•Experts regret lack of awareness, as Nigeria marks World Day of Hepatitis today
By Olajumoke Dorcas Ayobami
Every July 28, humanity marks the World Day of Hepatitis. It is a day set aside to bring the world together under a single theme to raise awareness about the global burden of viral hepatitis and to influence real change, according to the World Health organisation (WHO).
Indeed, people, from generation to generation, have often been confronted by one deadly disease or the other, some of which are without cure. They are deadly and have continued to be man’s nemesis, defying the collective efforts of humanity even when there is sufficient awareness about them.
Diseases such as HIV/AIDS, diabetes, tuberculosis, and sickle cell anaemia are some of the world’s known biggest challenges. Cancer and malaria are also some of the most formidable health challenges. There have been several efforts, including awareness programmes, mounted over time by activists and medical professionals to fight the afflications.
But the question now is, how come there is more awareness about the human immunodeficiency virus infection and acquired immune deficiency syndrome (HIV/AIDS) when there is a virus like hepatitis believed to be more venomous to the human body?
To mark this day, Daily Sun spoke a health professional, Dr. Olanrewaju Samuel Badanki, for awareness on this killer ailment. The expert, who is the managing director of Longe Private Hospital in Lagos, said that hepatitis was more fatal than AIDS because it kills faster and it takes a smaller amount of blood to transmit the hepatitis B virus that has the ability to withstand extreme variations in temperature.
“When the virus enters the cells of the liver, it triggers an immune response resulting in inflammation, and in most cases the body’s immune system is unable to fight back the virus, leading to liver failure. This oftentimes develops to liver cancer, which is terminal, except a liver transplant is done,” he said.
The doctor explained that hepatitis is the inflammation of a tissue, which could lead to either acute or chronic hepatitis, depending on how long it lasts.
“There are five main types of this ailment: hepatitis A, B, C, D and E. These vary based on their mode of transmission and deadliness.
“Hepatitis A and E can be contracted through contaminated food and water, hepatitis B and C occur through infected blood and unprotected sex, while hepatitis D can only infect people already infected with hepatitis B. Hepatitis A patients can survive it because it rarely leads to a chronic state, while hepatitis B patients can hardly survive it. They can still be carriers. Hepatitis C is one of the deadliest; it leads to liver failure. That explains why blood screening for hepatitis B and C is necessary.”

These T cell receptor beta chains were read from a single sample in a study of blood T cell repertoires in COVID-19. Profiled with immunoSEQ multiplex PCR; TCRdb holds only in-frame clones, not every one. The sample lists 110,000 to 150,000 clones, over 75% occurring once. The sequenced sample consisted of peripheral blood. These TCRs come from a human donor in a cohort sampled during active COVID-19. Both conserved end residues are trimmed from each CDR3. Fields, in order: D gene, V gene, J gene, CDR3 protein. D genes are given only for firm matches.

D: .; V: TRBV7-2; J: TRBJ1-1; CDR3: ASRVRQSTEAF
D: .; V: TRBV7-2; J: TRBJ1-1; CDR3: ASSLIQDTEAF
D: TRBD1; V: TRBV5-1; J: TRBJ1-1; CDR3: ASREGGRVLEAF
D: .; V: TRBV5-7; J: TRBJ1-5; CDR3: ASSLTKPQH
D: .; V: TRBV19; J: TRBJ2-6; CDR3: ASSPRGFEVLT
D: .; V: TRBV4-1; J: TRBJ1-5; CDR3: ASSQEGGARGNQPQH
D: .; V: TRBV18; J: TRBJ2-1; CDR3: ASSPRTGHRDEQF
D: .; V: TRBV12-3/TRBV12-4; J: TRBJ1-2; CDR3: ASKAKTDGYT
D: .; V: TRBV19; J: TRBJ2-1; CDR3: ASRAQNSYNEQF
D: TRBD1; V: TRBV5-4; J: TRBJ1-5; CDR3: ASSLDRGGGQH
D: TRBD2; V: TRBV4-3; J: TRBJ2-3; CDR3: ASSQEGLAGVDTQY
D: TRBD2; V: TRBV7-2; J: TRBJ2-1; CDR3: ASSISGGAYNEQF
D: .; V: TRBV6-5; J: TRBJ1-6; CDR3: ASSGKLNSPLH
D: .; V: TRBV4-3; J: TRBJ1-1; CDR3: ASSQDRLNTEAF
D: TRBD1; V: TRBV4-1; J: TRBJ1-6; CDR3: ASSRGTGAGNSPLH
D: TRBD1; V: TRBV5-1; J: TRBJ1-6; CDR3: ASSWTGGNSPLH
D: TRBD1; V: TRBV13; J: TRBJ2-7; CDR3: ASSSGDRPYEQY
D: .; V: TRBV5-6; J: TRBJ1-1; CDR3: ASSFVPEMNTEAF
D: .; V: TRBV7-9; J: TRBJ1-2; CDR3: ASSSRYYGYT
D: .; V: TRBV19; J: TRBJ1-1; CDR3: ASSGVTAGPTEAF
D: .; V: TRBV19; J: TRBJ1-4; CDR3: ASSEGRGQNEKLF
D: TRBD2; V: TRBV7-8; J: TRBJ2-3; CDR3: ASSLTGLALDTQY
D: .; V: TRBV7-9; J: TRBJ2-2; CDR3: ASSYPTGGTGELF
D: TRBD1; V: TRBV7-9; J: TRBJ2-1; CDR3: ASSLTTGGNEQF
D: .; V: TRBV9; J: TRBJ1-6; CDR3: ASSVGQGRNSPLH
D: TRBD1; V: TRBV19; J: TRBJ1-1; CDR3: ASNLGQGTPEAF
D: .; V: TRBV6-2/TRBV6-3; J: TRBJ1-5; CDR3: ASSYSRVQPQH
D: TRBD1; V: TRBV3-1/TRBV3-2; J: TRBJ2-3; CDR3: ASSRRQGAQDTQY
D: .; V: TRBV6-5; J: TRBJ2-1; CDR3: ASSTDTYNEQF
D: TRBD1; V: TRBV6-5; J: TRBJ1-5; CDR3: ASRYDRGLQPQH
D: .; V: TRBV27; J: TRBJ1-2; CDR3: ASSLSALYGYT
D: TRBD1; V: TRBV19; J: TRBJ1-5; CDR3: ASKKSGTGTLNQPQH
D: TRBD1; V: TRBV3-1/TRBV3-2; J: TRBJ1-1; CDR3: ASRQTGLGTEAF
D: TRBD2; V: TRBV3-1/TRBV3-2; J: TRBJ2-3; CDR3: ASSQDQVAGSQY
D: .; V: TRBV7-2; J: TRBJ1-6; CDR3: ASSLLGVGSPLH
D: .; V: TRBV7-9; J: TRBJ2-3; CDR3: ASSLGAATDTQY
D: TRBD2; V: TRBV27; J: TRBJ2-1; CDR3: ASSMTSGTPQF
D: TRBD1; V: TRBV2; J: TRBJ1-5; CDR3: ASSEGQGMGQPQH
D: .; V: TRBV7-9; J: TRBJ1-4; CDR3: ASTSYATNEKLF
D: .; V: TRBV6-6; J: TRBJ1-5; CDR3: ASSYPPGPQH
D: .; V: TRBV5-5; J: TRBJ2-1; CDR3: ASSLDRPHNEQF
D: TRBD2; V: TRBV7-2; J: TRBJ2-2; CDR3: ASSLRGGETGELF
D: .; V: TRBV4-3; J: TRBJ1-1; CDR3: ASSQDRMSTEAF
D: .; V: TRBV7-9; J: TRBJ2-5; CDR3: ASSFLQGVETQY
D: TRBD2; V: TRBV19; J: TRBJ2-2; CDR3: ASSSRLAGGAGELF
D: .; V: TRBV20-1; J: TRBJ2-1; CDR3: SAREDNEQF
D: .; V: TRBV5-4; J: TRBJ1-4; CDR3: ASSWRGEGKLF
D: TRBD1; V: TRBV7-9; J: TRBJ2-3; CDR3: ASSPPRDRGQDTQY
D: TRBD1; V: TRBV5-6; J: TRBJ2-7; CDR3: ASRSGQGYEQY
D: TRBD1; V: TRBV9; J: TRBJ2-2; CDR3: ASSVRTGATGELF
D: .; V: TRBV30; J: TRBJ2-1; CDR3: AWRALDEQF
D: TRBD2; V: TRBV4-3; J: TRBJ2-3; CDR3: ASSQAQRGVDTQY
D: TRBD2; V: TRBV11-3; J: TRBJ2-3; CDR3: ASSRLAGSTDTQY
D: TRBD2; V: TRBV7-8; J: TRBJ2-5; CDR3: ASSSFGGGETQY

Bandaki noted that types A, B and E can be prevented with immunisation and a healthy lifestyle also plays a role.
“When a patient contacts a virus, passive immunisation would be given when there is a high risk of infection and the body cannot develop its own immune response to fight against the virus. The active immunisation is generated by the body on its own to fight viruses,” he explained.
He regretted that the awareness of hepatitis was not enough and people do not know how they could contract it, even as he regretted that only a few people could protect themselves from it. He said he realised that even when a few people came down with jaundice, a yellowish or greenish pigmentation of the skin and whites of the eyes, they just assumed it was fever or the flu until blood tests were carried out.
Bandaki expressed gladness that government recommended that all mothers should get tested for hepatitis B. He noted that the virus is spread through contact with the blood and body fluids of an infected person. He also explained that an infected mother can get shots for her baby to help prevent the virus. In his experience, hepatitis has proven to be more fatal than AIDS because it kills faster.
Explaining some of the signs and symptoms of the disease, Badanki said: “The patient often comes down with fever, headache, loss of appetite, upper abdominal pain, yellowish eyes and skin. Most people with chronic hepatitis B have no symptoms and so people are advised to go for blood test to detect all these viruses, which may be hiding in the body.”
Patients are usually placed on bed rest with glucose, drip, while the liver is also given some rest as patients are prevented from eating proteins. He explained that the liver does the work of detoxifying protein foods, turning them to urea.
When the virus is detected, anti-virus drugs, such as Lamivudine, are used to treat patients eventually.
The doctor urged the public to get immunised, make use of only sterilised, sharp objects and avoid the several mode of transmission of this virus, especially having protected sexual intercourse.
He also mentioned that there were people with chronic hepatitis in the society doing very well while most are bed-ridden at the acute stages.